I went to see the Rolling Stones play at Heinz Field in Pittsburgh at the end of June. My parents generously organized it as a family trip. (Keith Richards is sort of a deity to my dad.) I was excited about the concert, for I grew up on the Stones and I love them. But I expected the show to be a watered-down, nostalgic victory lap; after all, the bandmates are mostly septuagenarians now. And though Charlie Watts, Ronnie Wood, and yes, even Keith seemed a little worn at times, about Mick Jagger I couldn’t have been more wrong!
The man is a kinetic force. At 72 years old he was able to sing in a clear strong voice while dancing more than any frontman I’ve ever seen. He danced the whole show straight through, taking only
Even Beyoncé cedes some choreography to her backup dancers from time to time so she can sing more fully. And she frequently lets the backup singers handle a lot of the choruses so she can dance them full out. Mick has no backup dancers. He’s the whole show. Granted, he didn’t wear four-inch heels and repeatedly grand-plié in them; but he made me believe he could! The sound mixing was crap from where I sat so I could hardly hear his backup singers, but it didn’t matter since his voice rang out crystalline. Alas, I was sad that I couldn’t hear backup singer Lisa Fischer very well, even during her solos in Gimme Shelter. I have loved her ever since I saw the documentary 20 Feet from Stardom.
Mick’s movement quality is awesomely baffling. Sometimes he has a predatory slickness. At other times, his knock-kneed stance and spasmodic shivers make him look like a foal just minutes post-partum. His sinewy, ripped form could belong to someone less than half his age. He had so many different steps at his command: Jimmy Fallon has only mastered a fraction of them! He was particularly impressive in this kind of backwards contretemps gallop. It made him look like a basketball player in defensive retreat. And he hardly ever looked behind him to see where he was going. I guess the thousands of concerts have given him a Spidey sense for stage borders? He strutted and slithered, he jumped and wriggled. He looked so charged by the music; he made it appear that it was a current that ran through his body. And it was all incredibly aerobic. His energy never flagged, I was exhausted just watching him. Walt Whitman’s phrase “the body electric” kept coming to mind.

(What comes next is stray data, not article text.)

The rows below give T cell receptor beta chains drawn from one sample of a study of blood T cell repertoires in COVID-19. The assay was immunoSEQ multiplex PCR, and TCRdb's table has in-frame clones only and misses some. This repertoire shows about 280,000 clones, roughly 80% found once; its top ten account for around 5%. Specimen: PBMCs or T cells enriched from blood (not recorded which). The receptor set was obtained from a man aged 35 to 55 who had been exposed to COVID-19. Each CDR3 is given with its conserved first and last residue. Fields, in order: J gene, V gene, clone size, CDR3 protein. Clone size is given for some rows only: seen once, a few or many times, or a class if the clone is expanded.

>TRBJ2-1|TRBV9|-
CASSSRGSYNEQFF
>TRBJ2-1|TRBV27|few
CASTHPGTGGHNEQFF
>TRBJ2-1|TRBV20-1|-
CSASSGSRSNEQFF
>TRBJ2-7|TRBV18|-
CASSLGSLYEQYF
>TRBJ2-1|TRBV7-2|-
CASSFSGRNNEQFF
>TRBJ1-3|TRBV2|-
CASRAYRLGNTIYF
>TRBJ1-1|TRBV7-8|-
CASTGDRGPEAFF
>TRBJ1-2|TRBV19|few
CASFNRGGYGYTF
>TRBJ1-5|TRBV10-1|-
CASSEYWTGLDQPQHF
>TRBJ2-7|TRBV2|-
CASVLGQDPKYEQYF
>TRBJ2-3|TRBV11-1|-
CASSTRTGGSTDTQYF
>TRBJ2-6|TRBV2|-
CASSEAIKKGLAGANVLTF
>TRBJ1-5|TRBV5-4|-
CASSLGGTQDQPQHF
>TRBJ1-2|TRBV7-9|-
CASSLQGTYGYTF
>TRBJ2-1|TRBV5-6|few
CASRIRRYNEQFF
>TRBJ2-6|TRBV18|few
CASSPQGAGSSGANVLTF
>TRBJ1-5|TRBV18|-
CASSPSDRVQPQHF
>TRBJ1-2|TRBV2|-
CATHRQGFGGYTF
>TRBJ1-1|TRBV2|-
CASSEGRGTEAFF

Mick was a revelation, but the whole show was great fun. There were fireworks, feathered coats, an encore with the Penn State Concert Choir. Keith looks like the sluttiest hyena you’ve ever seen. Charlie Watts played to the crowd in Steelers bumblebee socks and a black jeans with a yellow t-shirt. Pittsburgh is an extremely prideful city, and Mick’s tribute to local son Andy Warhol, whose museum is located but a few blocks from the stadium, was a real hit. Warhol designed the infamous cover for the 1971 Sticky Fingers album, which was reissued as the tour kicked off. The Stones played a bunch of songs off that album like Brown Sugar, Bitch and Moonlight Mile. In a brilliant marketing scheme, the concert merchandise was tailored to the big sports teams in each city. Naturally that was too good to pass up, and my dad and I got Stillers/Stones tees. (See sarcastic photos.)
As for other summer dance superlatives, I would have to give the best ensemble award to Pontus Lidberg’s troupe at the Joyce Theater in June. I didn’t have time to review them because I was performing a lot at the time, but it was a beautiful evening and the combined talent of Kaitlyn Gilliland, Christopher Adams, Barton Cowperthwaite, and Pontus himself was tremendous. Scariest dancing I saw all summer goes to the children of the Brooklyn Youth Chorus as they surrounded a damned Marion Cotillard in Honegger’s Joan of Arc at the Stake at the NY Philharmonic at the end of the season. The children, costumed as baby animals, danced gleefully around Joan while presiding over her mock trial. They were ridiculously cute as they sentenced her to death. It was all very creepy, and the chorus kids did a wonderful job of it. They reminded me of the adorable-yet-satanic Woodland Critters from South Park. And they, like Mick Jagger, made me realize that you never know where you’ll happen upon a truly thrilling dance performance!